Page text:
A high-level Hong Kong government advisory body has urged policymakers to help reduce the fund distribution dominance of banks, which boast a 78% market share in the territory.
The 22-member Financial Services Development Council (FSDC) highlighted the problems of bank dominance, in particular their controlling influence on fees and the type and range of products sold.
In a report issued yesterday, the FSDC urged policymakers to take the lead in facilitating alternative distribution channels, such as e-platforms, and in setting up of a central repository for 'know your client' (KYC) and anti-money laundering (AML) procedures to support new ways of distribution.
The issue about the predominance of bank distribution in Hong Kong was recently highlighted by industry veteran Blair Pickerell at an AsianInvestor forum, as reported. The message has been delivered strongly once again.
The FSDC has clout: it is a high-level, cross-sector body established in 2013 and chaired by Laura Cha, a non-official member of the executive council of Hong Kong. The 22 council members include the secretary for financial services and the treasury and practitioners from the industry, as well as legal and accounting professions and academics.
Marie-Anne Kong, asset management practice leader at consulting firm PwC, said the initial discussion took place in April 2014 with a select group of CEOs at a roundtable on the future of fund distribution in Asia. PwC sits on one of the FSDC's sub-committees.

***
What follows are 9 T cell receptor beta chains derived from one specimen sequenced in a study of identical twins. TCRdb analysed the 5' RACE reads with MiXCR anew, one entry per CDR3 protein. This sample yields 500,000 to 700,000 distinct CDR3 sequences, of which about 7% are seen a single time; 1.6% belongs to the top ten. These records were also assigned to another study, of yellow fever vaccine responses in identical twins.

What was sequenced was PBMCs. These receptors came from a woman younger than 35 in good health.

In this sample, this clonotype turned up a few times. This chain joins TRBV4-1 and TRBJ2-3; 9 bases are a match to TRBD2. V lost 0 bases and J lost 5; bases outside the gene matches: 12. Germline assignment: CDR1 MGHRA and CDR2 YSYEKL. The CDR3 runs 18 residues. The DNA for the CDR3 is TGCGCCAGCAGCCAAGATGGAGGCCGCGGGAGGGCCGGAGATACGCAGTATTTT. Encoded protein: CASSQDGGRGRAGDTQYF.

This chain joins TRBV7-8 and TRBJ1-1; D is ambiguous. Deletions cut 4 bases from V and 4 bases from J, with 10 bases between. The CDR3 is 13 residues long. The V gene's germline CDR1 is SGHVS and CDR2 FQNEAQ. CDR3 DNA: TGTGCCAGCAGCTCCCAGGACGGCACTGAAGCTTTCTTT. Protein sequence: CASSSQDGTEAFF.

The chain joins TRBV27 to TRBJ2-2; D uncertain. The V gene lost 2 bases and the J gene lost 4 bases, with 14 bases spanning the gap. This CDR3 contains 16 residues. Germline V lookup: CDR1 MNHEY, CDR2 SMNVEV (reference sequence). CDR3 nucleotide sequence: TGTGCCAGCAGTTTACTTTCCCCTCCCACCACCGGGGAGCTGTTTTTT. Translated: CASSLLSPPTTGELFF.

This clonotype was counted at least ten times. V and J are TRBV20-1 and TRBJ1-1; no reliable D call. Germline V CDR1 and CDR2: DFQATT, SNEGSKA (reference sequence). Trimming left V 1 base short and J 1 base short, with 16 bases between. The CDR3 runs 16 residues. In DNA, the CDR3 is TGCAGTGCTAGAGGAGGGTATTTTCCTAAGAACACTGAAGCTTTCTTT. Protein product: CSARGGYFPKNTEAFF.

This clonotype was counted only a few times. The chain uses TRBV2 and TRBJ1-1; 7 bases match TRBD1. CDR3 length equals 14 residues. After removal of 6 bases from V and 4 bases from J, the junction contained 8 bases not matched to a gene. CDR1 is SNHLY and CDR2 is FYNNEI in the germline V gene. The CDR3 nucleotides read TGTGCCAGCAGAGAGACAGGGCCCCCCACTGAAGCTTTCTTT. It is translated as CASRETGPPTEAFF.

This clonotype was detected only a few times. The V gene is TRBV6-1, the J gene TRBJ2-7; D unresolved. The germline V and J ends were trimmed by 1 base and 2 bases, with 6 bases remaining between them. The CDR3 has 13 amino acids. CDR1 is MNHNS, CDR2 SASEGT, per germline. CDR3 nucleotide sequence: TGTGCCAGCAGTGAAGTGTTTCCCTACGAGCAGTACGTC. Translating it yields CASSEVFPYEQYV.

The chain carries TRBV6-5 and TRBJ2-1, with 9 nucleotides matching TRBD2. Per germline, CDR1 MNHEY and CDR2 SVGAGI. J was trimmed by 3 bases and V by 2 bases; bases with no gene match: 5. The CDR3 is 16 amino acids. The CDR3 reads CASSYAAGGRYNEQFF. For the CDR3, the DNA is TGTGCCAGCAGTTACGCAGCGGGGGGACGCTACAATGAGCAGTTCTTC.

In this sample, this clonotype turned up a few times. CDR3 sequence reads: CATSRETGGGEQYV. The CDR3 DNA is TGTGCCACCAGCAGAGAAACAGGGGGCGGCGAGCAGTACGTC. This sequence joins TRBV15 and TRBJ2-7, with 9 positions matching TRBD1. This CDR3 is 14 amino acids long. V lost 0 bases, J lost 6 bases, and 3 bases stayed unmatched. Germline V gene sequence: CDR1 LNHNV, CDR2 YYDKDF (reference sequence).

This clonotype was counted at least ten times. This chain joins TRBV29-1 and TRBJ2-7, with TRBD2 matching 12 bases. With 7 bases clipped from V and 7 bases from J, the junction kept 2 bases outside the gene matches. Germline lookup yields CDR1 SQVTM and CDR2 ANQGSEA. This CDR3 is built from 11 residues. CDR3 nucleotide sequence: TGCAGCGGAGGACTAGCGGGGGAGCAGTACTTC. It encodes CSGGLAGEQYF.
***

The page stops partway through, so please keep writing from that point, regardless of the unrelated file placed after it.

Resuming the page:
“What is very promising is that the policymakers clearly embrace the recommendations and have already made reference to them,” Kong noted. “There is still a lot of work to be done to make the recommendations a reality and we must continue our engagement to make it happen.
"The central utility for KYC would be a major breakthrough in particular. It will not be easy to implement, but will certainly be welcomed by financial institutions and investors alike."
In the report, FSDC said the two key obstacles that would prevent Hong Kong from capitalising on opportunities in the funds market were a lack of diversity in fund distribution and a burdensome client on-boarding procedure in the digital era.
It highlighted Hong Kong’s relatively small funds market and the need to expand through the sale of funds to overseas investors, with fixed costs kept at a reasonable level.
However, the present on-boarding procedures are seen as costly and discouraging to investors as this requires face-to-face identification, which would undermine online engagement in particular.
“For this reason, while online platforms have started to gain prominence in more developed markets, they have been slow to take off in Hong Kong," the report stated. "Clear on-boarding guidance will also help participants develop their e-platform strategy more confidently and hence speed up reforms in distribution."
Cost is seen as the factor that could prevent online platforms from taking off. With direct distribution, asset managers will have to invest further in their own on-boarding procedures, the report noted.
“In a market where compliance and regulatory talent is already scarce, there is a need to review the possibility of implementing a central repository for KYC and AML checks through greater use of biometric data,” the report indicated.
FSDC recommended that policymakers follow in the footsteps of South Korea and Australia, which have championed the development of online platforms or exchange platforms (through Fund Online Korea and Australia Stock Exchange-led mFund Settlement, respectively, as reported).
It also recommended a central repository for KYC and AML procedures similar to the KYC registration launched by the Securities and Exchange Board of India.
This agency would create a centralised pool of investor details, to be used by intermediaries and clients, on the understanding that due diligence would only need to be done once.